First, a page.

National Physical Laboratory

The maser coreRoom-temperature Maser

In 2012, scientists from NPL and Imperial College London demonstrated the first solid-state maser capable of operating at room temperature, paving the way for its wider adoption. This was named as one of Physics World's top 10 breakthroughs for 2012.


What is a maser?

The word 'maser' is derived from the acronym MASER (Microwave Amplification by Stimulated Emission of Radiation). Devices based on this process and known as masers were developed by scientists more than 50 years ago, even before the first lasers were invented. Instead of creating intense beams of light, as lasers do, masers deliver a concentrated beam of microwaves.

How do they work?

Conventional masers work by amplifying microwaves using crystals such as ruby - this process is known as 'masing'. However, the maser has had little technological impact compared to the laser because getting it to work has always required extreme conditions that are difficult to produce; either extremely low pressures or temperatures close to absolute zero. To make matters worse, it is also often necessary to apply strong magnetic fields using large magnets.

How is the new maser different?

The NPL and Imperial College London maser uses a completely different type of crystal, namely p-terphenyl doped with pentacene, to replace replace ruby and replicate the same masing process at room temperature and with no applied magnetic field. This means that the cost to manufacture and operate masers could be dramatically reduced, which could lead to them becoming as widely used as laser technology is today.

What are the potential applications?

Room-temperature masers could be used to make more sensitive medical instruments for scanning patients, improved chemical sensors for remotely detecting explosives, lower-noise read-out mechanisms for quantum computers and better radio telescopes for potentially detecting life on other planets.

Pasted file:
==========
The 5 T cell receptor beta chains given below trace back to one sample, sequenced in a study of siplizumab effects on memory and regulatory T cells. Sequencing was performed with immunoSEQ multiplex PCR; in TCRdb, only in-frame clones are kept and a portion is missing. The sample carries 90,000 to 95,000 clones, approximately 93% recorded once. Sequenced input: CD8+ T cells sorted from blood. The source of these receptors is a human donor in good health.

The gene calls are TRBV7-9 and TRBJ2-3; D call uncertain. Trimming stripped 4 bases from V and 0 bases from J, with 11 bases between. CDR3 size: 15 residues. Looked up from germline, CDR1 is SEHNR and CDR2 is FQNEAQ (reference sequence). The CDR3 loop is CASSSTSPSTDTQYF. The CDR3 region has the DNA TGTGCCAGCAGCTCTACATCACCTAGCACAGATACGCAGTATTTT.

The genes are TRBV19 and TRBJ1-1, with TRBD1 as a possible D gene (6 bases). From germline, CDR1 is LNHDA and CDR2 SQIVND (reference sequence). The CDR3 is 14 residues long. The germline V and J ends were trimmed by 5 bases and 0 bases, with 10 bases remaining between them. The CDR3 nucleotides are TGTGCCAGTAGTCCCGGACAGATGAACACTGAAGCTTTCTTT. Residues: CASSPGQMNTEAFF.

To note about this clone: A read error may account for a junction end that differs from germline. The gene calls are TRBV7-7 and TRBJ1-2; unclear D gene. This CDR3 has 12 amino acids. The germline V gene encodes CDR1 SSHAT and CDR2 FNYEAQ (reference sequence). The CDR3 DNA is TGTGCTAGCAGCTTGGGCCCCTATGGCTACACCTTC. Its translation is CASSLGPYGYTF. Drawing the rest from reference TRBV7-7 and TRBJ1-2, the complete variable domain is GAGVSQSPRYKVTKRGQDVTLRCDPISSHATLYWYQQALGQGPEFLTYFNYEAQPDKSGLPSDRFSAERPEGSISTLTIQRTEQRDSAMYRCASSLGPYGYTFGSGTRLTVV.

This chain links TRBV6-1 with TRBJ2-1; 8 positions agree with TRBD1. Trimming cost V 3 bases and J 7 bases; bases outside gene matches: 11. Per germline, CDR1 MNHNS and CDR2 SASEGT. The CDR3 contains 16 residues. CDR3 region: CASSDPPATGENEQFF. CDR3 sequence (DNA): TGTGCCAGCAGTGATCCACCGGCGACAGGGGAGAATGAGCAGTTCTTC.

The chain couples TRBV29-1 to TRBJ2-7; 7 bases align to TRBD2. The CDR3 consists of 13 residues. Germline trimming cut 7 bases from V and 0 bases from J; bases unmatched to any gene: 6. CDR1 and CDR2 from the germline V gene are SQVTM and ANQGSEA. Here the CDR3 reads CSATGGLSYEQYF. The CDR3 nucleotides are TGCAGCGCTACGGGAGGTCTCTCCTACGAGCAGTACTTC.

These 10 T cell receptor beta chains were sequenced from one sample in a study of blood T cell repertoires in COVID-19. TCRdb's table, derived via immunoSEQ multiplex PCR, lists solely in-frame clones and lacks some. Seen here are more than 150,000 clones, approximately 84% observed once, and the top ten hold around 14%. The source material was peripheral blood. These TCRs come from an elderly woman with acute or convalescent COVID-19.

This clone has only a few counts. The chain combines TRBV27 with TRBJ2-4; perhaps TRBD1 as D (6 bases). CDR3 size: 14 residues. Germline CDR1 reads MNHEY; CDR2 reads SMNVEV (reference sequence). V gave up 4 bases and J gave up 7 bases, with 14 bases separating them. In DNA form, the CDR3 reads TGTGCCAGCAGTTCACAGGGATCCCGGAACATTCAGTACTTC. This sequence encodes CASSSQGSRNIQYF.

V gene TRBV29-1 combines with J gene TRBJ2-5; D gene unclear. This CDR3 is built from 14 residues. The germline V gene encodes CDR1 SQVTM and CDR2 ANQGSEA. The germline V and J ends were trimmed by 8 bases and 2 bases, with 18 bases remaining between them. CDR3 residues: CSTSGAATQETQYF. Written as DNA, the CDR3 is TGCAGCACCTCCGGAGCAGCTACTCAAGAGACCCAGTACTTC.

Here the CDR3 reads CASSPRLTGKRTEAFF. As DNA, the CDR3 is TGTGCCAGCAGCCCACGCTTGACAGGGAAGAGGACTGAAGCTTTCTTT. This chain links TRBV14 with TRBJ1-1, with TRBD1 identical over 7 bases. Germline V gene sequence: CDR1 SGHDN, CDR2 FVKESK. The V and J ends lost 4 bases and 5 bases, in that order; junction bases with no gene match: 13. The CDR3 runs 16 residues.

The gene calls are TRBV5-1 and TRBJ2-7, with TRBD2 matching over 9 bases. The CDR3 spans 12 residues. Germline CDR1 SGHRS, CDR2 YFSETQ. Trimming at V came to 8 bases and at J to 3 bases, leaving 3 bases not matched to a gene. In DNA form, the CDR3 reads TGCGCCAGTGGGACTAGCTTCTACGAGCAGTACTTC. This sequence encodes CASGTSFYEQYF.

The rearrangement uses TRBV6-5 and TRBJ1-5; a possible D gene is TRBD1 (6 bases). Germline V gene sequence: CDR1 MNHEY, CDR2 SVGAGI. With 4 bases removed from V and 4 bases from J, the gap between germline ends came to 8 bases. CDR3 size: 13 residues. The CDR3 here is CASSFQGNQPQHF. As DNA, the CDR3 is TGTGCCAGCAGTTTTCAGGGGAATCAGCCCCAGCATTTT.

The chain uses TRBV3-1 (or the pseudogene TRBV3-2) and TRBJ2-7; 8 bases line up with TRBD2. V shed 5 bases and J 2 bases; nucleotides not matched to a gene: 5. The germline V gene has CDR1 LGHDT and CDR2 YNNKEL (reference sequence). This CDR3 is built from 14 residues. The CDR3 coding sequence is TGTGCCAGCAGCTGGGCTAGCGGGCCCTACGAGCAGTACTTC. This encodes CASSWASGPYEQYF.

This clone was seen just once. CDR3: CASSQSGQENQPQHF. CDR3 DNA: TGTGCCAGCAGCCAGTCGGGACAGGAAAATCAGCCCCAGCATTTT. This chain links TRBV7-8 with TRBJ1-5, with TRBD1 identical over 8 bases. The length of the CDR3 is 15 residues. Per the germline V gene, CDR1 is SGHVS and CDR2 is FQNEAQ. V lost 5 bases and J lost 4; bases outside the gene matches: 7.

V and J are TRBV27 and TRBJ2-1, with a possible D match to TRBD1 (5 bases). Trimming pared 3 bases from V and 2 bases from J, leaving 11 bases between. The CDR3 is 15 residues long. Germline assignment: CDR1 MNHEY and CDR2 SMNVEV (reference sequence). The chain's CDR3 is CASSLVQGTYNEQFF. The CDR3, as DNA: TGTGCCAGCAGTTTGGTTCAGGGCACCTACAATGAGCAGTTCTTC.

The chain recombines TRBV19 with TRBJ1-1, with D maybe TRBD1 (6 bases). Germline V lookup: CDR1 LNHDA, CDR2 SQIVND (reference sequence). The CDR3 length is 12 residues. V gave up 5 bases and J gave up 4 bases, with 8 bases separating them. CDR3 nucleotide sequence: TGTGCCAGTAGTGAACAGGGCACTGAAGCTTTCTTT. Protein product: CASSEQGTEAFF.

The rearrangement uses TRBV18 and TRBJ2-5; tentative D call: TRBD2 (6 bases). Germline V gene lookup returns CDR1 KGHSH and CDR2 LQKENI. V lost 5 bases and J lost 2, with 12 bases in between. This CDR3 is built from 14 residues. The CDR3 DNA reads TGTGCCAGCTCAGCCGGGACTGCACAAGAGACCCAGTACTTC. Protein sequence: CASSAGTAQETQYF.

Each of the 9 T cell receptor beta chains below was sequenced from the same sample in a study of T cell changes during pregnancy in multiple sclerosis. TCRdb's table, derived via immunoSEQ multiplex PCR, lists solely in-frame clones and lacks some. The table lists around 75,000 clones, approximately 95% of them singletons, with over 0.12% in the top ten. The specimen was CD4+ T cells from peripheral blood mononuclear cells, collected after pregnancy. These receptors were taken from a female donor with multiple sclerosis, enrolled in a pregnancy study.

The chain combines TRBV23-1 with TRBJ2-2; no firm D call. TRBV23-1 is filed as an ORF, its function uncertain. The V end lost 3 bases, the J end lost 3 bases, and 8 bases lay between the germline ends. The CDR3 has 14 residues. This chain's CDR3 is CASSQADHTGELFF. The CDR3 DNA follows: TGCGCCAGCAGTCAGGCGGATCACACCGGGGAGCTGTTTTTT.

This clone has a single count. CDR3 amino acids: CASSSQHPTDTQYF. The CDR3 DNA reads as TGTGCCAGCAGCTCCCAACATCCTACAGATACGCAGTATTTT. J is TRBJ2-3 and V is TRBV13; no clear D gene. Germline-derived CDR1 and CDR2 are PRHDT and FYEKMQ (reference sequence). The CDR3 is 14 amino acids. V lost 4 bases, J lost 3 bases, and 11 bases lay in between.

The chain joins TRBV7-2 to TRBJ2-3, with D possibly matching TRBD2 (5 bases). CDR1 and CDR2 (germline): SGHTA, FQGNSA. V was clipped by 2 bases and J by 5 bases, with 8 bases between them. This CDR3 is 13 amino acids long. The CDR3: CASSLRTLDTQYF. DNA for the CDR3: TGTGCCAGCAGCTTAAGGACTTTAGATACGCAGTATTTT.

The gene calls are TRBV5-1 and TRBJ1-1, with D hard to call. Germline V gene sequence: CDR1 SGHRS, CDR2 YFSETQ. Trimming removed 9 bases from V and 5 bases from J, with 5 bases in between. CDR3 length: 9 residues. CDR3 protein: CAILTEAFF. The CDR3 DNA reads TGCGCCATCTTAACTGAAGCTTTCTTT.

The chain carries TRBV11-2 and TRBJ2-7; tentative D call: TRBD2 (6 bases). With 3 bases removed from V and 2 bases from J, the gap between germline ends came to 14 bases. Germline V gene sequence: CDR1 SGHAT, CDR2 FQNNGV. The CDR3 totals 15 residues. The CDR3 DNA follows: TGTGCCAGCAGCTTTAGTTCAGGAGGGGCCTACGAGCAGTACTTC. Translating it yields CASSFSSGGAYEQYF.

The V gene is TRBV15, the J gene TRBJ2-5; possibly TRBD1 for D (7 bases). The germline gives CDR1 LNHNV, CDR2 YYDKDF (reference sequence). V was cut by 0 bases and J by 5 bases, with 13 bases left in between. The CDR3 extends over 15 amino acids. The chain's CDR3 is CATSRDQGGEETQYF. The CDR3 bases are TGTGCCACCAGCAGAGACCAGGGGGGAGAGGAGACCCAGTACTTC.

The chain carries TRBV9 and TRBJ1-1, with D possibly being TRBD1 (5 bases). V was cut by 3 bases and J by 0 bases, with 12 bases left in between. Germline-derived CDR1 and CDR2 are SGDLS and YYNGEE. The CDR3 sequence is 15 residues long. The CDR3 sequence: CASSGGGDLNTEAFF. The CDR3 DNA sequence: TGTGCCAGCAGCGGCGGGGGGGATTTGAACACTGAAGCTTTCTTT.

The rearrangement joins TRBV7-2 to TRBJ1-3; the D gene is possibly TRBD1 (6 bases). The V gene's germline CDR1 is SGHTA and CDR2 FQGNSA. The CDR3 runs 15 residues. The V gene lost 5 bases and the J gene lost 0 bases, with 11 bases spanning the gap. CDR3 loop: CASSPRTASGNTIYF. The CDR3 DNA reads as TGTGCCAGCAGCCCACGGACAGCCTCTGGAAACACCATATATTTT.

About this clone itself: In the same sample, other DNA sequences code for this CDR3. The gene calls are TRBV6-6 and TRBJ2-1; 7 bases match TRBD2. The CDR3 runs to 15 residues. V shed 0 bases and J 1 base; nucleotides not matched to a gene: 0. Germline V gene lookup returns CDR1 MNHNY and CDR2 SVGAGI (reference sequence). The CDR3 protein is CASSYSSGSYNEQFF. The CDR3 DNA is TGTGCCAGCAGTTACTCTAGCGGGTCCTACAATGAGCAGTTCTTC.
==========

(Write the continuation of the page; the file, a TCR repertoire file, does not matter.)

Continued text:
A physics breakthrough

The maser research was one of Physics World's top 10 breakthroughs for 2012. Criteria for judging the top 10 included: fundamental importance of research, significant advance in knowledge, strong connection between theory and experiment and general interest to all physicists.

"Solid-state masers are extremely sensitive microwave detectors and could therefore be used in a wide range of telecommunications and imaging applications. Until now, however, masers have needed to be chilled to extremely low temperatures using liquid helium in order to work - making them impractical for most commercial applications. This could all change thanks to Mark Oxborrow, Jonathan Breeze and Neil Alford, who have developed the first maser to operate at room temperature."

Announcement in Physics World


The maser research was originally published in Nature on 16 August 2012

Read the NPL press release

Find out more about NPL's work on Quantum Detection

Video

Dr Mark Oxborrow discusses the maser.

 

For half a century the maser has been the forgotten, inconvenient cousin of the laser. Our design breakthrough will enable masers to be used by industry and consumers.

Dr Mark Oxborrow
Co-author of the study at NPL

 

Lecture

Dr Mark Oxborrow's maser lecture at NPL.